--
    JBT - so sorry you had a red day :(.
    I think I'm underwater too since I bought indices at end of last year. But I'm not looking... Still it doesn't take much pop in the current trading range for things to get rosy again.

     

    --
    (KO) I've been hesitating on. It's fine as a DGI, but they haven't figured out yet how to get into the new "healthy" market enough.

     

    --
    In general over the years my small/mid caps have done much better than large. So I think the key is diversifying across cap-size was well as sectors.

     

    --
    BSF - if you get a chance, can you give an idea on one of your picks and how / what price you figure is a good entry point? Or do you just look for general down days?

     

    --
    CWinn - would you buy (NRF) today if you didn't own it?

     

    --
    Tack - what was your take on today's close?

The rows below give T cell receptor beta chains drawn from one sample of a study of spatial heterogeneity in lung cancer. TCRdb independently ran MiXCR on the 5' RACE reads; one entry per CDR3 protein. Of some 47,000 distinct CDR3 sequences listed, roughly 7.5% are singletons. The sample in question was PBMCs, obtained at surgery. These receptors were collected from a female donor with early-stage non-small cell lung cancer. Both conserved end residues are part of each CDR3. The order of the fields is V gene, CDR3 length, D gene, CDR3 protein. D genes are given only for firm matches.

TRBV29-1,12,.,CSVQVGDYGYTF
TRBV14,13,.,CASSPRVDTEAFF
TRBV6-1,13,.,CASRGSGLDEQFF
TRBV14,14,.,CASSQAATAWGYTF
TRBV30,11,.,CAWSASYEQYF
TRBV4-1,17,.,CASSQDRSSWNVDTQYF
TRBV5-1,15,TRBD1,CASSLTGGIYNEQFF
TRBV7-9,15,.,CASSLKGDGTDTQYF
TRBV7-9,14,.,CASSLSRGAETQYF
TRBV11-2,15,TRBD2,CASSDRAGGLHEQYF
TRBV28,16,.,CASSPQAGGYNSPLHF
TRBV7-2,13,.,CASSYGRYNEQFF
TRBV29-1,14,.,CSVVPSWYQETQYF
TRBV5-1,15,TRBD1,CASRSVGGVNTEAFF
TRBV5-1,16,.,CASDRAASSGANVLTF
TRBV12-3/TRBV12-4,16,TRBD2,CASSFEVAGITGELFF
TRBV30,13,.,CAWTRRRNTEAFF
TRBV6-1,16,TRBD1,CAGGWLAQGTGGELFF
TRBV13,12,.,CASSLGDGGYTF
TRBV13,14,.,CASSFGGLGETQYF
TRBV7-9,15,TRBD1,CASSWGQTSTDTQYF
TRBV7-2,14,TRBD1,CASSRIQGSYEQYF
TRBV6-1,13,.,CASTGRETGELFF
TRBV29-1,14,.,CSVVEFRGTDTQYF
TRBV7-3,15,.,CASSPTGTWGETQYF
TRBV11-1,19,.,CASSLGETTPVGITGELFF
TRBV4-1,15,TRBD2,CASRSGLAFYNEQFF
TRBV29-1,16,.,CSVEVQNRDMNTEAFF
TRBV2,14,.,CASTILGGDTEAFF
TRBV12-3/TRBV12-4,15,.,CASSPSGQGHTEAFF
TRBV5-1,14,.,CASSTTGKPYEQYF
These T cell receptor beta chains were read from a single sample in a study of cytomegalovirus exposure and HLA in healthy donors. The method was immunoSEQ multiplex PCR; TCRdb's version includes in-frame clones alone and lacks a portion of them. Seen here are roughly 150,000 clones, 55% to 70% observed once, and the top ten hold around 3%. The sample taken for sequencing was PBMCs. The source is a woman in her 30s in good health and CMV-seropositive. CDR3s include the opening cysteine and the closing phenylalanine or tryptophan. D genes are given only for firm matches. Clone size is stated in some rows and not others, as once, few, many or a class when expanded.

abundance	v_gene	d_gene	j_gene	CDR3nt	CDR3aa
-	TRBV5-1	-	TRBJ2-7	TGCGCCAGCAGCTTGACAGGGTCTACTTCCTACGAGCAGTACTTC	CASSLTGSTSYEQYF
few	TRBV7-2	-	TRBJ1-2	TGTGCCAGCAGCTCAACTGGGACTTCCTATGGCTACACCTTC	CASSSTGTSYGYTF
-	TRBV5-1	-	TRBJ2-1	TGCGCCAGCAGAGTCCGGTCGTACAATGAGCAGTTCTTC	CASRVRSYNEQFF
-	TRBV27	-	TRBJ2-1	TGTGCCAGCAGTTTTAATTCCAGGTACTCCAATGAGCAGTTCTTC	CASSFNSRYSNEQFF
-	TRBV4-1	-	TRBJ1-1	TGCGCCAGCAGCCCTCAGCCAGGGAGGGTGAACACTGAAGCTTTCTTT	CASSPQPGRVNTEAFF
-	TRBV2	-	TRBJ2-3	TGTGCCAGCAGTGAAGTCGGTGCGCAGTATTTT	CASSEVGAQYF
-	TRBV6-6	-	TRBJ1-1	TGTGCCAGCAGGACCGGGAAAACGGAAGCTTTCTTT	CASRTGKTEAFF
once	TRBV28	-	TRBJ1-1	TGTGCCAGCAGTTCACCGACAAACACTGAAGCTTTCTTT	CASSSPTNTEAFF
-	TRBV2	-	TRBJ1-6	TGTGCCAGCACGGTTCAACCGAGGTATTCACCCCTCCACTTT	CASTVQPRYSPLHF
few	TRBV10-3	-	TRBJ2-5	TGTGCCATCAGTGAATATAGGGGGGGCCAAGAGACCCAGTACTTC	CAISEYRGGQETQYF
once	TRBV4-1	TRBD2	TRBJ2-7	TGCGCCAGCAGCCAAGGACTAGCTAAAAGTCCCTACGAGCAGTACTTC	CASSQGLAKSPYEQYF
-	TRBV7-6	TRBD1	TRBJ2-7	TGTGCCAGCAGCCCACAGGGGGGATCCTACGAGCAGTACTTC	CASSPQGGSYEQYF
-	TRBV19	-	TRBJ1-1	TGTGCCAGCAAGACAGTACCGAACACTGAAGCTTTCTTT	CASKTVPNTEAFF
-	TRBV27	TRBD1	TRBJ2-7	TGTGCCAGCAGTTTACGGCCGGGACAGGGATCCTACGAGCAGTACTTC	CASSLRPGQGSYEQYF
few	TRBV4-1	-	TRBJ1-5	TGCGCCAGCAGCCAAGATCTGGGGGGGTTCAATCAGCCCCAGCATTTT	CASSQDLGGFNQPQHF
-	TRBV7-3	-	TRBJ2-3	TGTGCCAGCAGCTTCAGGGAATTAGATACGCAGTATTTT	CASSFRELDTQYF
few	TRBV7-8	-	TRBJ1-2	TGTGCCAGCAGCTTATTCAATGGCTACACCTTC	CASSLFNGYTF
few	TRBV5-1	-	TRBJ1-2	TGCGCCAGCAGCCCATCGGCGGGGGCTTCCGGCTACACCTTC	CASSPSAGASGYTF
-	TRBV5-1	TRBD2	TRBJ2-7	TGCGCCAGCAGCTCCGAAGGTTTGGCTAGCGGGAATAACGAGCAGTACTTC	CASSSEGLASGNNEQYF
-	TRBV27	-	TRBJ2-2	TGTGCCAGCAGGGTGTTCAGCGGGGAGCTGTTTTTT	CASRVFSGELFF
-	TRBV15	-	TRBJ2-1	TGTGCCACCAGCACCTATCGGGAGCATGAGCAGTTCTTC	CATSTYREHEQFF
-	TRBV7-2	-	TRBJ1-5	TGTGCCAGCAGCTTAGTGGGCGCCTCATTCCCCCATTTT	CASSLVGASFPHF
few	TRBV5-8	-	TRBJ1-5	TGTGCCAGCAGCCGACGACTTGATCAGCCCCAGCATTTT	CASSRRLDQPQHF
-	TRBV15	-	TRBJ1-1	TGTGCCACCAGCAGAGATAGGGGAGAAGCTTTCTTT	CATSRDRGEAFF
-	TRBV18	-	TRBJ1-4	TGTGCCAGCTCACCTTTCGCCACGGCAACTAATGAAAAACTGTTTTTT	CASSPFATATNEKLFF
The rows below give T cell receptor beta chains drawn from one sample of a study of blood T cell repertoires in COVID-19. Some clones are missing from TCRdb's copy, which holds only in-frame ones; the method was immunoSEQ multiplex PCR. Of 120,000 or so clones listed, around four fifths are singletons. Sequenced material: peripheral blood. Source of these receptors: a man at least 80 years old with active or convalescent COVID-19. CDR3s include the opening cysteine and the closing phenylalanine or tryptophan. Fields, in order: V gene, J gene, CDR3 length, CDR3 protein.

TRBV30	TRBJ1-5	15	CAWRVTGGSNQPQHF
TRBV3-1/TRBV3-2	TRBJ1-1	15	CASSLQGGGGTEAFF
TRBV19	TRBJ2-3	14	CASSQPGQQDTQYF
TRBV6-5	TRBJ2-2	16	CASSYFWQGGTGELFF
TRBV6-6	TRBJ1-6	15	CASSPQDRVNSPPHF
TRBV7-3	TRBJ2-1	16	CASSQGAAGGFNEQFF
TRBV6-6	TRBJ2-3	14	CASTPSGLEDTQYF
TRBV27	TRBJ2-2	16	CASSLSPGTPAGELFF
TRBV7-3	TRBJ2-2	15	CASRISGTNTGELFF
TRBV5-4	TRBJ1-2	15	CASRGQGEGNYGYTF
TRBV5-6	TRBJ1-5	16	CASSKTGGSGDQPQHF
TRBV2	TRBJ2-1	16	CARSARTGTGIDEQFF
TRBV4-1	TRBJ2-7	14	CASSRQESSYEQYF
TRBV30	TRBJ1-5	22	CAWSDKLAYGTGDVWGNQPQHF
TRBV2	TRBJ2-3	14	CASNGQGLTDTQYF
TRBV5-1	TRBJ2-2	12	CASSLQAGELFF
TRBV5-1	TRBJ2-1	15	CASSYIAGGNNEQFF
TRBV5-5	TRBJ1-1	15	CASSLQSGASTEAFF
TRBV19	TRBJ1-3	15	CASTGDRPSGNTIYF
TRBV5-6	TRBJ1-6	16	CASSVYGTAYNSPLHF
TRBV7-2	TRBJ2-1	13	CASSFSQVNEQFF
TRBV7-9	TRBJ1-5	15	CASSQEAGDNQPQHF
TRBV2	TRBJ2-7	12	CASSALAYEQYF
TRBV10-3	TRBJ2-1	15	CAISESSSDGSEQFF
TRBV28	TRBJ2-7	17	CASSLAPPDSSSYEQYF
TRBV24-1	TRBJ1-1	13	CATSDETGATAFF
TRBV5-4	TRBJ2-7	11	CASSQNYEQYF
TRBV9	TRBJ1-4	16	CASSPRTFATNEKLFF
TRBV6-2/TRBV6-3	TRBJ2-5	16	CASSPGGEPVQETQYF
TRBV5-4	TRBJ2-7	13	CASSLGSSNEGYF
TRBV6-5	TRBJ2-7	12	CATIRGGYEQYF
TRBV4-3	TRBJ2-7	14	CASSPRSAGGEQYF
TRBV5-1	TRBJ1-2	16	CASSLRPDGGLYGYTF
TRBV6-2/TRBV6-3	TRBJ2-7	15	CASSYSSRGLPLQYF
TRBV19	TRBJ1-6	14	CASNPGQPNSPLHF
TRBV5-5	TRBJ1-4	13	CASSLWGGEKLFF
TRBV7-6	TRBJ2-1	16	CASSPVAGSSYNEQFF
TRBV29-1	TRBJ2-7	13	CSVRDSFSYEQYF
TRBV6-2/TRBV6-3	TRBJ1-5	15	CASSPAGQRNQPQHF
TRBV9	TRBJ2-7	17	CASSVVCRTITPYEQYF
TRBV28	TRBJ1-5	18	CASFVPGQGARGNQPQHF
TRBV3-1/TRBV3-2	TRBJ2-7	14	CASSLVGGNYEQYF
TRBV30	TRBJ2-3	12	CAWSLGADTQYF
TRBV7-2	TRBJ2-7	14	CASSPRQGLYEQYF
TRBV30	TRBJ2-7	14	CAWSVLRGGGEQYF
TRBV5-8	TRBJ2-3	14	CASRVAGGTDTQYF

--
    How's earning looking? Still hit or miss, kind of middling? Tomorrow should be interesting... We'll see if we're back in a bull/trading range...
    30 Jan, 10:32 PM Reply Like
  • CWinn1970
    , contributor
    Comments (363) | Send Message
     
    "would you buy (NRF) today if you didn't own it?"

     

    No, not at the current price. I had three purchases all between Feb & Aug 2010...Avg price around $4. I'm holding now because my YOC is crazy. I've received approximately 60% of my original cost in dividends to date. I also want to see what happens when they split out the management business.
    31 Jan, 07:57 AM Reply Like
  • Tack
    , contributor
    Comments (13576) | Send Message
     
    LMH:

     

    Nice day, but we didn't break 1800. Market didn't like German report, so back to test 1775, again, it seems.

     

    U. S. corporate reports see almost 70% beating estimates. Not bad.
    31 Jan, 08:02 AM Reply Like
  • Land of Milk and Honey
    , contributor
    Comments (4386) | Send Message
     
    Author’s reply » Is this still "noise"?